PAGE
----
In this new environment, how would you advise the company hiring or retaining people with this mindset?

Companies sometimes hire people with the very same attributes – learning agility, curiosity, and tolerance for ambiguity – which lend themselves to job hopping. Learning agility (“knowing what to do when you don’t know what to do”) is in fact a key predictor of future success on the job, so organizations should screen for this ability. At the same time, they should create and implement an internal means for a career nomad to navigate their career within the company, via a recognized career architecture. And provide mentoring and development opportunities from the very beginning.

Finally, according to June 2022 Work from Home Research, we are learning that the desire to work from home increases with age and that only 24% of 20 somethings (Gen Z) prefer full-time remote work. They want more social interaction, opportunity to network, and access to mentoring. Therefore, consider offering a hybrid workplace option of working a few days each week in an office environment as a retention strategy.

Brad Parcells, PCC, Senior Consultant

With the rise of the career nomad, what new leadership opportunities and challenges do you see with your clients?

  • Can they articulate their story, passions, values, and beliefs effectively in interviews and when they land the role, to their new team? Understanding what the foundational principles of their leadership are and how do those principles show up and show up well.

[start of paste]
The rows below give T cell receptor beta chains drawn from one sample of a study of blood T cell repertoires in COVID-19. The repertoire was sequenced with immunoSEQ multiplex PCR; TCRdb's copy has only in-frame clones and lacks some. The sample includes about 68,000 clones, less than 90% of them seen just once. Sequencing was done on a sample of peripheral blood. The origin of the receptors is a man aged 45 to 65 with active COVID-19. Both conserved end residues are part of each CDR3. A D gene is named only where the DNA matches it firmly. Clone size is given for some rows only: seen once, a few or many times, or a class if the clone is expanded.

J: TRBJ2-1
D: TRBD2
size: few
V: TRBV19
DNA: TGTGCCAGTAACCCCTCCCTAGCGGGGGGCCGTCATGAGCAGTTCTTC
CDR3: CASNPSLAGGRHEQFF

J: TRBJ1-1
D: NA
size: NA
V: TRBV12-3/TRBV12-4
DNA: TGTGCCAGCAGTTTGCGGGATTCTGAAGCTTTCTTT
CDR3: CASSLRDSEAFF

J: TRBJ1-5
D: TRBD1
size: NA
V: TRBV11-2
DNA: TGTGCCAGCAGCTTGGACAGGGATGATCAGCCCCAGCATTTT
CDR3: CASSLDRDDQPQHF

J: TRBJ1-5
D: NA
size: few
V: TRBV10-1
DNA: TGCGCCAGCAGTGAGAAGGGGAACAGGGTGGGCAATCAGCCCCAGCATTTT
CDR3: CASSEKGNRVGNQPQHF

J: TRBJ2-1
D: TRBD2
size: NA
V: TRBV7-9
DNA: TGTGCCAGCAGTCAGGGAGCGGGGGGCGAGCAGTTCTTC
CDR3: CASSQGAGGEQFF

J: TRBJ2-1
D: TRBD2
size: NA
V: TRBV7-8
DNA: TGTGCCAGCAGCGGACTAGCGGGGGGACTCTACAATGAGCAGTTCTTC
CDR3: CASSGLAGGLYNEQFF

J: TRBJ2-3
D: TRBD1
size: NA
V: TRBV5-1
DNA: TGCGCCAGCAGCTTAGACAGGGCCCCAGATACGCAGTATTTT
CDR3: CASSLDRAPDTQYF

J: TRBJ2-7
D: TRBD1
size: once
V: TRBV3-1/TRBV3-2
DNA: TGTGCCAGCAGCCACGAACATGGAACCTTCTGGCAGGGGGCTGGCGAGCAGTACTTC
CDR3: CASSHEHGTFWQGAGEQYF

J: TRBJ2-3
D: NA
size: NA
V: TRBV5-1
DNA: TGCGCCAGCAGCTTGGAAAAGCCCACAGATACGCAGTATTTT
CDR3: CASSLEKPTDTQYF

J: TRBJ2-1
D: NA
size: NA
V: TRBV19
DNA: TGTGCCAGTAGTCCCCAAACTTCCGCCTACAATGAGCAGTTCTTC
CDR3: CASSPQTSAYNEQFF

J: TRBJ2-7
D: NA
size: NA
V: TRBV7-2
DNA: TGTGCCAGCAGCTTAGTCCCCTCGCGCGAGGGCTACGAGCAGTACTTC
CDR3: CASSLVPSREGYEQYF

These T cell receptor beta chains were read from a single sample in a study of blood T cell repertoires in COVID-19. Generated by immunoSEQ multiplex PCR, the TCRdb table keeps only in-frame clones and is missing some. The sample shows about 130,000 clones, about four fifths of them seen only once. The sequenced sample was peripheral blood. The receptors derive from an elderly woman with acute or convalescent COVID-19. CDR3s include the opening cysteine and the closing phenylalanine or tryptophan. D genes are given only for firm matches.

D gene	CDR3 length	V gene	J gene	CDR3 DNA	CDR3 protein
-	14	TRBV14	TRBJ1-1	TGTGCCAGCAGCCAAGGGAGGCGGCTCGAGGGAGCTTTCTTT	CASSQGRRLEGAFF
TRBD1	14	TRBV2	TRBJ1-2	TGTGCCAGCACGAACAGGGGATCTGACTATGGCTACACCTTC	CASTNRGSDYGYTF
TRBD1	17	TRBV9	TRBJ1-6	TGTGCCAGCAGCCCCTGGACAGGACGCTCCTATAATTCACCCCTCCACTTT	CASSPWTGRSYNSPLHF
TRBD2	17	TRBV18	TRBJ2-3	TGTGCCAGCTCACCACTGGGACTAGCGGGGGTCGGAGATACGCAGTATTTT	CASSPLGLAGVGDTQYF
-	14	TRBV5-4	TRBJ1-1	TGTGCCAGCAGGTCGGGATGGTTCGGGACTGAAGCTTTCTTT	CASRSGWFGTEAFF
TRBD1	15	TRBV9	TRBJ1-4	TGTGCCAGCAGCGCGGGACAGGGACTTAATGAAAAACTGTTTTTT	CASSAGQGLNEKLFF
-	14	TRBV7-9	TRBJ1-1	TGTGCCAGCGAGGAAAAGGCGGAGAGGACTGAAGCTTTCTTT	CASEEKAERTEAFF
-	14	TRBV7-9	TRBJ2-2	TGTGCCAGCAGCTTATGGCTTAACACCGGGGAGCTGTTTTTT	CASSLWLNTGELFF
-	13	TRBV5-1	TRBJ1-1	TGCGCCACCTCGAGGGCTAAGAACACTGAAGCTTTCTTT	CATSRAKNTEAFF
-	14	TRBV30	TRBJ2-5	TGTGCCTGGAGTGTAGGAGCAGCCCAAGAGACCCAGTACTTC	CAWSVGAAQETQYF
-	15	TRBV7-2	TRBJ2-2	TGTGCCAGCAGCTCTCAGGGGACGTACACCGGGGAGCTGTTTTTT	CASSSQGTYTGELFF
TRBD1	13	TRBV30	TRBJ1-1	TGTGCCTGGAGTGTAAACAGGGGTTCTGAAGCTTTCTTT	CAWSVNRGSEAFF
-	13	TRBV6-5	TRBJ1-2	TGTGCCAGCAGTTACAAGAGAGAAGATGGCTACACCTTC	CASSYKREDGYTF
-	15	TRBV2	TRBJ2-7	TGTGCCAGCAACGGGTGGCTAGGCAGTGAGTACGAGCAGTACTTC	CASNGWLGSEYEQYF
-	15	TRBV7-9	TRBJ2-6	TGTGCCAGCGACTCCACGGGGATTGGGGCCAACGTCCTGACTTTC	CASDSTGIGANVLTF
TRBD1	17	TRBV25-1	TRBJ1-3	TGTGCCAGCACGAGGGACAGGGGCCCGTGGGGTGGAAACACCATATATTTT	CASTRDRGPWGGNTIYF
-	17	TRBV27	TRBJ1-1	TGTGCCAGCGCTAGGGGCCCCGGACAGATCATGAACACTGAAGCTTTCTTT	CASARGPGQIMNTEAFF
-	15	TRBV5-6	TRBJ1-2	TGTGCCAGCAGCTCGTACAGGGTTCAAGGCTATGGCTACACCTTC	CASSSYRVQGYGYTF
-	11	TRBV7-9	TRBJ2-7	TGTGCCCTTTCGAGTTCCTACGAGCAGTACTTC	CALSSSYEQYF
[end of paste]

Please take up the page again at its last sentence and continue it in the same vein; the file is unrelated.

• Articulating in compelling ways because they are leaving their career and chasing after something else. What are they chasing and why?
  • Really understanding “what got them here, won’t get them there.” Can they articulate how their strengths become their biggest weaknesses?

In this new environment, how would you advise the company hiring or retaining people with this mindset?

  • Be flexible, but stick to your core values, mission, and belief. Hire slow, fire fast.
  • Retaining people starts directly with their line leader. How is the company developing their line leader to be a more impactful leader to understand their people, their motivations, and their development gaps?

Vicki AbelsonVicki Abelson, ACC, Senior Consultant – Healthcare

How would you advise companies on hiring or retaining people with a career nomad mindset?

Simon Sinek says that you hire for attitude, not skill. This idea has become more important now than ever. As people shift and pivot their careers, they are looking to enter new industries, not just new companies. The traditional way of recruitment is to screen for candidates that have experience in your exact industry, or at least something similar. Yet having this very narrow scope, limits us from seeing truly wonderful candidates in unrelated industries. When the job market is competitive, we must be willing to broaden our search. We also must be willing to put in the time to train new team members who may be new to our industry. Yes, this may seem like a lot more work from the onset but investing in talented people who show initiative and bravery to go after something new will pay dividends.